'Happy Death Day:' Wake up, get killed, then wake up again

The movie plot of a person caught in a mysterious time loop to relive one day over and over is not unique to “Happy Death Day,” but, it does have an interesting hook:  A murder victim gets to relive the day of her death to find her killer and find out why.

The setting is Bayfield University and the character is Theresa “Tree” Gelbman (Jessica Rothe), a beautiful sorority girl who awakes in a dorm room after a night of fun and alcohol, to her host, nice guy Carter (Israel Broussard).

It is Tree’s birthday, but to her, it is just another day of aimlessly attending college with less interest in studies and more interest in dating cute guys.

Tree (Jessica Rothe) is in for a birthday surprise in "Happy Death Day."

Tree (Jessica Rothe) is in for a birthday surprise in "Happy Death Day."

As she passes the campus, a series of random things happen:  an artsy goth dude eyes her, a protester asks for her signature, a couple gets sprayed on by the sprinklers, a car alarm goes off and a group of fraternity pledges are goaded into singing without sleep.

All seems well until Tree goes to a party but instead meets a stranger wearing the mask of the school’s mascot, the Bayfield Baby. She chalks it up to someone playing a joke until the stranger pulls out a knife.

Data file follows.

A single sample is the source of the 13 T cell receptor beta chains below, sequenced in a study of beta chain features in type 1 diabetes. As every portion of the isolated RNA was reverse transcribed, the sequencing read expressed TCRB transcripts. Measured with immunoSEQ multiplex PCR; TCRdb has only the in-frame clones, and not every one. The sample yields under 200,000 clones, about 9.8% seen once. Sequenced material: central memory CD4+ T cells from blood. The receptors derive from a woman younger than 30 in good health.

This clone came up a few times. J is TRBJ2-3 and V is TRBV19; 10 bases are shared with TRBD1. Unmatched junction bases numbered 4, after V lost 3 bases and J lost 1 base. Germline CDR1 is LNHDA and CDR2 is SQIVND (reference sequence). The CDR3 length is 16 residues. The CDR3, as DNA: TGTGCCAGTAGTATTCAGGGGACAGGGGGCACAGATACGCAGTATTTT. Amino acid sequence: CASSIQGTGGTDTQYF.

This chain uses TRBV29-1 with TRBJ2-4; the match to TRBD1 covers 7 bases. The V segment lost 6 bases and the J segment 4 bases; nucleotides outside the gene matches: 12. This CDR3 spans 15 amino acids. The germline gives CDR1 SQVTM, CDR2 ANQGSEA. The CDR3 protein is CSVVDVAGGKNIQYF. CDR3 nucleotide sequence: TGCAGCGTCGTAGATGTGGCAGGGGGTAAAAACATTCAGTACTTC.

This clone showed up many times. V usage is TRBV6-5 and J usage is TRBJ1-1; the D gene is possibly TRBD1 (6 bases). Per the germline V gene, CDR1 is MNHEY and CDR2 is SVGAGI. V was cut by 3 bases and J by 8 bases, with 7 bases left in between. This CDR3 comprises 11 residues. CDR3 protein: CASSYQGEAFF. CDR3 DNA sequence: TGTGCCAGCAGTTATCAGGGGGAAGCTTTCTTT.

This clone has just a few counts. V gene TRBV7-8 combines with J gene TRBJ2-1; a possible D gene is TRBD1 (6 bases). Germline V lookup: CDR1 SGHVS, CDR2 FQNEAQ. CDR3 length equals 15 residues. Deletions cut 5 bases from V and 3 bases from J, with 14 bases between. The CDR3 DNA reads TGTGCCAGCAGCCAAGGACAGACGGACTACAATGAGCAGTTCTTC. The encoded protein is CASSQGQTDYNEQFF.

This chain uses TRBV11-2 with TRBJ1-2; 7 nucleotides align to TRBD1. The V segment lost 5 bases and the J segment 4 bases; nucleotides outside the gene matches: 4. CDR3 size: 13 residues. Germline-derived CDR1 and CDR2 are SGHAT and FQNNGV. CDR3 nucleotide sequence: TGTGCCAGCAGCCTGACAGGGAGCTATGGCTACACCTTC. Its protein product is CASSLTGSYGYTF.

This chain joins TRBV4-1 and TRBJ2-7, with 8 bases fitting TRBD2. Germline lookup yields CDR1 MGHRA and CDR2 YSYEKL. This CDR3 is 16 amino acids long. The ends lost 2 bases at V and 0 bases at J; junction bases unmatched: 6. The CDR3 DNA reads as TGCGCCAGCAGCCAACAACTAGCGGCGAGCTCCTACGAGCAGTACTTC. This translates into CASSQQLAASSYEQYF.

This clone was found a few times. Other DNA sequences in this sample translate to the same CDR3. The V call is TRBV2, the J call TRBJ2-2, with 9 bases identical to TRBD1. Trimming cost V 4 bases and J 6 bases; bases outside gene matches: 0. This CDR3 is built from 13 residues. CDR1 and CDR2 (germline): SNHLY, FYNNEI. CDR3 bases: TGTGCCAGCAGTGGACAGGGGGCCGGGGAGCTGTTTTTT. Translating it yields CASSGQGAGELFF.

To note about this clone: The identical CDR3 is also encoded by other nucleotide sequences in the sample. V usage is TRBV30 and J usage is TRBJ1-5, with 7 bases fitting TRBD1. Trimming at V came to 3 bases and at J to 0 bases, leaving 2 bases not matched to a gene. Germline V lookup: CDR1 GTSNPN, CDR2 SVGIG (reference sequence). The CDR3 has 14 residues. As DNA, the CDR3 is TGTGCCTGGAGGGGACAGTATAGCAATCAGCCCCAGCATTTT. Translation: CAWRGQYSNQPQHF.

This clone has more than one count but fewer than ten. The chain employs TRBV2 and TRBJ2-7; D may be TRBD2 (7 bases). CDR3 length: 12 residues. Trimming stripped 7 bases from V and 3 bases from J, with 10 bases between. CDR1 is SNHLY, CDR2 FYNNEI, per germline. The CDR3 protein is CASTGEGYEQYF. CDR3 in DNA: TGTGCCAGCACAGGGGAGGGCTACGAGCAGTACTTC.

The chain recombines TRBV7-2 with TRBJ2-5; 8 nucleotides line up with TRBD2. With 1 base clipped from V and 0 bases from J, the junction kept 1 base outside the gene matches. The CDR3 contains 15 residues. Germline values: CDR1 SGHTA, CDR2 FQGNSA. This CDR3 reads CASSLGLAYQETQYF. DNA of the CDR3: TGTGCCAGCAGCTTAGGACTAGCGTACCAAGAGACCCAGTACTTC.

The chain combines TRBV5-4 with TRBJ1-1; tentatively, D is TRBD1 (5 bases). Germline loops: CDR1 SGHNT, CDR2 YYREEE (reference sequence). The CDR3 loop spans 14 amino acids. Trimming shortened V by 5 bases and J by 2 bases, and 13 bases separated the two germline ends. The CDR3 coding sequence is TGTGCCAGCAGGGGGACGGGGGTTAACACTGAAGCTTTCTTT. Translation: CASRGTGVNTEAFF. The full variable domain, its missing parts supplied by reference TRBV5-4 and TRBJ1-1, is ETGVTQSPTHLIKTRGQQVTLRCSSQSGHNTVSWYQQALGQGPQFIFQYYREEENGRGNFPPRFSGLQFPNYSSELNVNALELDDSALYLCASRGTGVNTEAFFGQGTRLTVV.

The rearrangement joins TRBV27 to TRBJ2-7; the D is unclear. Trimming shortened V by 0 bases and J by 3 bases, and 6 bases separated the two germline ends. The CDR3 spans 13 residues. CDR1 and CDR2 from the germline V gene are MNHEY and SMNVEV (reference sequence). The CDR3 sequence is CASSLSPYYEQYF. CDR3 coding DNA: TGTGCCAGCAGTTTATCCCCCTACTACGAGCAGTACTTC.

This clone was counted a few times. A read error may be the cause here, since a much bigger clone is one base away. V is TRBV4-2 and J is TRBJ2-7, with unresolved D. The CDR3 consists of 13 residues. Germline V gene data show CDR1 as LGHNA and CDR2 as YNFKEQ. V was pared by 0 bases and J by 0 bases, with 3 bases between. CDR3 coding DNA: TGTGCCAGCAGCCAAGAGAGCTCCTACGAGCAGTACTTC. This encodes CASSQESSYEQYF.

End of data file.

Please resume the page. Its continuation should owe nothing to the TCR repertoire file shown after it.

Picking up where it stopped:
Tree wakes up to find she is back in the dorm room with Carter doing the same stuff he was doing when she first woke up. As she leaves, a similar trail of events take place. So begins her journey of going through the same day which leads to her being killed and waking up in the same bed.

The film was produced by Blumhouse Productions which is becoming a new staple in high-profile horror films such as “Get Out” and “The Purge.” The success continues with this little gem of a slasher movie directed by Christopher B. Landon of the "Paranormal Activity" series and scripted by comic book writer Scott Lobdell.

While there are different ways Tree meets her end from the classic butcher knife to more creative methods (potheads beware, a bong is used in an incident), there are a number of humorous moments to help steer this film along from the stereotypical sorority sisters who obsessively count calories to the hyper college dude who refers to an evening with a girl.

The actors are all game for the material especially with star Rothe having found a breakthrough role that showcases comedy and screaming. She connects with the audience enough to make you root for her to the end.

Or should I say “ends.”